Locate the scan of Chapter 2 of . This textbook is the go-to text for atonal music theory. For this reason I’ve placed the whole thing on reserve at the library.
Read pages 43–71 of Chapter 2 to get introduced to set theory.
As a supplement, you may also wish to watch my tutorial that explains how to use clock faces to calculate normal form and prime form. I have another video that explains transposition and inversion, too. For a sheet of blank clockfaces to download, click here.
Note: This video uses interactive technology. The picture-in-picture can be swapped or even viewed side-by-side. The video also uses a menu so you can quickly navigate to certain portions of the video. For more explanation, see this video from Kaltura.
Complete the Concept Check quiz on Blackboard to see if you are understanding the set theory concepts properly.
Due Wednesday: Example analysis reading and response
Listen to the first movement of Bartok’s String Quartet No. 4.
Then, read Straus’s analysis of the opening of this movement, which is in Chapter 2, pages 81–86.
Write a response essay (NB: NOT a summary!) to Straus’s analysis of Bartok, at least 700 words long.
More on response essays
A response essay is your personal take on the readings, and thus you shouldn’t be trying to write the “right answer,” but rather your opinion and reaction to what you’ve read. Remember that these are graded pass/fail, so anything you write is valuable in that sense. Feel free to use I/me pronouns and to freely express yourself (while remaining professional) and your opinion of the reading.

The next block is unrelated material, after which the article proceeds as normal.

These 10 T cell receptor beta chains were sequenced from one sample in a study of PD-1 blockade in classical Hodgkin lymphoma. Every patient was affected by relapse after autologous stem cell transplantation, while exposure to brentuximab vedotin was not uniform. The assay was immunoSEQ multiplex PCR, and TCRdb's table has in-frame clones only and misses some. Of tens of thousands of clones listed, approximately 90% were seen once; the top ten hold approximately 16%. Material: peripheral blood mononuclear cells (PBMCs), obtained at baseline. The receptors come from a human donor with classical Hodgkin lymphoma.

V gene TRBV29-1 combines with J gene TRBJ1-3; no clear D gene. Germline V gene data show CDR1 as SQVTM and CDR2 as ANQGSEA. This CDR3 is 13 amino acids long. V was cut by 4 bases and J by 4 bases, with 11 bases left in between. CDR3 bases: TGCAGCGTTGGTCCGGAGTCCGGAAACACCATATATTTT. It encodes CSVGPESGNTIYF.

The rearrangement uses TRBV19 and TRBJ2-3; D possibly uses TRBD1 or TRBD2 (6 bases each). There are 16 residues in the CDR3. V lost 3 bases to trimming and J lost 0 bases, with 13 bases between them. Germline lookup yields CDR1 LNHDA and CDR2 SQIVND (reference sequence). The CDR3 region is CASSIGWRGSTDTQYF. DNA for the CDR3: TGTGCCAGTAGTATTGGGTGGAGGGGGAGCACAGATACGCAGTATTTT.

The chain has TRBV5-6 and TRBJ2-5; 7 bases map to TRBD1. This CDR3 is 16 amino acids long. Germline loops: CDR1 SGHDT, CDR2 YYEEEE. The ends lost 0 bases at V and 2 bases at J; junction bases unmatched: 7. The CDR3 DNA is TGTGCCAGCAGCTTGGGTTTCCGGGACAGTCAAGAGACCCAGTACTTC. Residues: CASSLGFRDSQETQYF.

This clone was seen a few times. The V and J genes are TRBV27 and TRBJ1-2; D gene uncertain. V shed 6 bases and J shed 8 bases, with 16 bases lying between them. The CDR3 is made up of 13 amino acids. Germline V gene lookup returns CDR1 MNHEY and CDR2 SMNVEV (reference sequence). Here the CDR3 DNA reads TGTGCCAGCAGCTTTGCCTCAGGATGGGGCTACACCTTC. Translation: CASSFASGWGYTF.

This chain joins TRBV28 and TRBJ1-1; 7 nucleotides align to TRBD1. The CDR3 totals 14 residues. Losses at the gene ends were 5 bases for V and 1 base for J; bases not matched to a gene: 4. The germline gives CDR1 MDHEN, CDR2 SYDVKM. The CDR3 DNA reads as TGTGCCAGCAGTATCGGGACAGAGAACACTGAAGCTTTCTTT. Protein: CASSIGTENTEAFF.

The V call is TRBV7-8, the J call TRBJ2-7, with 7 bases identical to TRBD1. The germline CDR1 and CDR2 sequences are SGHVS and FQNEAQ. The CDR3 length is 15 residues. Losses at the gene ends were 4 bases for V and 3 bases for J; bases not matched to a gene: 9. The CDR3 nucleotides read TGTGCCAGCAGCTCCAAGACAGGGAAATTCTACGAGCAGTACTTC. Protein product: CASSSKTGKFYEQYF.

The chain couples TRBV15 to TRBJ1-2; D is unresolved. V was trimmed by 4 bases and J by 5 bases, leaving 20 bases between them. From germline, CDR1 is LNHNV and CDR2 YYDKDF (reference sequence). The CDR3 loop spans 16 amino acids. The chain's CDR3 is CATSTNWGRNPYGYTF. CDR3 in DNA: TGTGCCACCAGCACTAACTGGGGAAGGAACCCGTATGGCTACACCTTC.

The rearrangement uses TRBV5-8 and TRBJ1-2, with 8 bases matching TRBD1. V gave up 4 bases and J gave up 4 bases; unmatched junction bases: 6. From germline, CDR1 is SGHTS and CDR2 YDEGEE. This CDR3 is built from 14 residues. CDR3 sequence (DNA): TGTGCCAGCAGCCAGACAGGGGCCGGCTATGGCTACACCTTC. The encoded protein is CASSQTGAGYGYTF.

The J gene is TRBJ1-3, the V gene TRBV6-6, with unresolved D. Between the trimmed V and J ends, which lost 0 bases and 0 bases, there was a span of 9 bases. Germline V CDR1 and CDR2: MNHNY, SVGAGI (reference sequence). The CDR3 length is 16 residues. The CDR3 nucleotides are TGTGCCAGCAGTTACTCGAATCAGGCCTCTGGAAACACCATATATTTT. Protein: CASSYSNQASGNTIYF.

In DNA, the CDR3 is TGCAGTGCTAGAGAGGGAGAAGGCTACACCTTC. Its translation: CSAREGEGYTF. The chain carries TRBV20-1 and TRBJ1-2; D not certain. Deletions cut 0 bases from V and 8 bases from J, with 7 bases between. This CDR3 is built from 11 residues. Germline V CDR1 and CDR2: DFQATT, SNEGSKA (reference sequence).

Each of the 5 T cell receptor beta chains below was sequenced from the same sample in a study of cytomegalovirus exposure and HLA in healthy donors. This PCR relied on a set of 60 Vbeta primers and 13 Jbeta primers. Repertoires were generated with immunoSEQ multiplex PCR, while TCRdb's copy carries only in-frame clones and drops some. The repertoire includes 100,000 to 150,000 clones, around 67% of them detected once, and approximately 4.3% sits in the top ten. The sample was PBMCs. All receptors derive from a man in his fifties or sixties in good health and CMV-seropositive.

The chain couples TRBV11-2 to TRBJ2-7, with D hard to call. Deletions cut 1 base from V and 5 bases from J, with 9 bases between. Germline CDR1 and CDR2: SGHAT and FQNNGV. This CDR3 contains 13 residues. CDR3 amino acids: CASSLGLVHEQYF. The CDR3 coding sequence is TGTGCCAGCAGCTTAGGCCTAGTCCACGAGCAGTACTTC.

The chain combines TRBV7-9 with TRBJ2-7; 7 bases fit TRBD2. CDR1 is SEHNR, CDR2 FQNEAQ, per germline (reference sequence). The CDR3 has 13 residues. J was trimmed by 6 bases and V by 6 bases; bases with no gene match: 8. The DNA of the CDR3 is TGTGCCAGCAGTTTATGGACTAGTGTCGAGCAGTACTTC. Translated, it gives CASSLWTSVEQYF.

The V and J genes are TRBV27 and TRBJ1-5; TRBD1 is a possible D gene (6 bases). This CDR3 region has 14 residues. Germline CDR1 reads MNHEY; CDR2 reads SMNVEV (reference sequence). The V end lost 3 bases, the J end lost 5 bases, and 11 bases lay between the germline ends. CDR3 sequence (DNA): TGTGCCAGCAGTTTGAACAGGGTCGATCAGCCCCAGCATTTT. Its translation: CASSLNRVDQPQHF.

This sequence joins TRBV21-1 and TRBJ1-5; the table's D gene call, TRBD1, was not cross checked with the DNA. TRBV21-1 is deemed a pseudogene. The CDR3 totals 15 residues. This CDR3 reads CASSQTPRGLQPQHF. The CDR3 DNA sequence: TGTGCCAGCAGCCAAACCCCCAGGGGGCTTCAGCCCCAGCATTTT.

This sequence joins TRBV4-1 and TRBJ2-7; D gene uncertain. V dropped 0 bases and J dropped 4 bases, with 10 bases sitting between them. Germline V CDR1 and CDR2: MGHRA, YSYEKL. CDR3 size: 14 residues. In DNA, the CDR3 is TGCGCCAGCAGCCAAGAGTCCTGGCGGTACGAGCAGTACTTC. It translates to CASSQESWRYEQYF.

Below are some questions to inspire you, which you may choose to answer (you do not have to answer all, or any, of them!):
In the last paragraph on page 83, Straus describes neighbor notes in the texture. This is interesting! What is a neighbor note in tonal music? How do you recognize neighbor tones in tonal music? How can we recognize them in post-tonal music?
What are some differences in our interpretation of neighbor notes in tonal vs. atonal music?
At the top of page 76, Straus notes why one particular arrival on Bb-C-D-E sounds cadential. Think about cadences more broadly and generally. How do we know what a cadence is in tonal music? How else could something sound cadential in post-tonal music?
How aurally salient (i.e., hearable) are the structures that Straus creates?
Submit this by posting in your group’s “blog” on Blackboard.
Due Friday: Peer response
Respond to the members of your peer group by clicking the “comment” button under their blog post and typing your response directly into the text box, rather than uploading an attachment.
Due Sunday: Analysis assignment
On page 86 of the Straus Chapter 2 reading, you will find Guided Analysis 2.1: Ruth Crawford Seeger, Piano Prelude No. 9, mm. 19–24. Read through the questions given.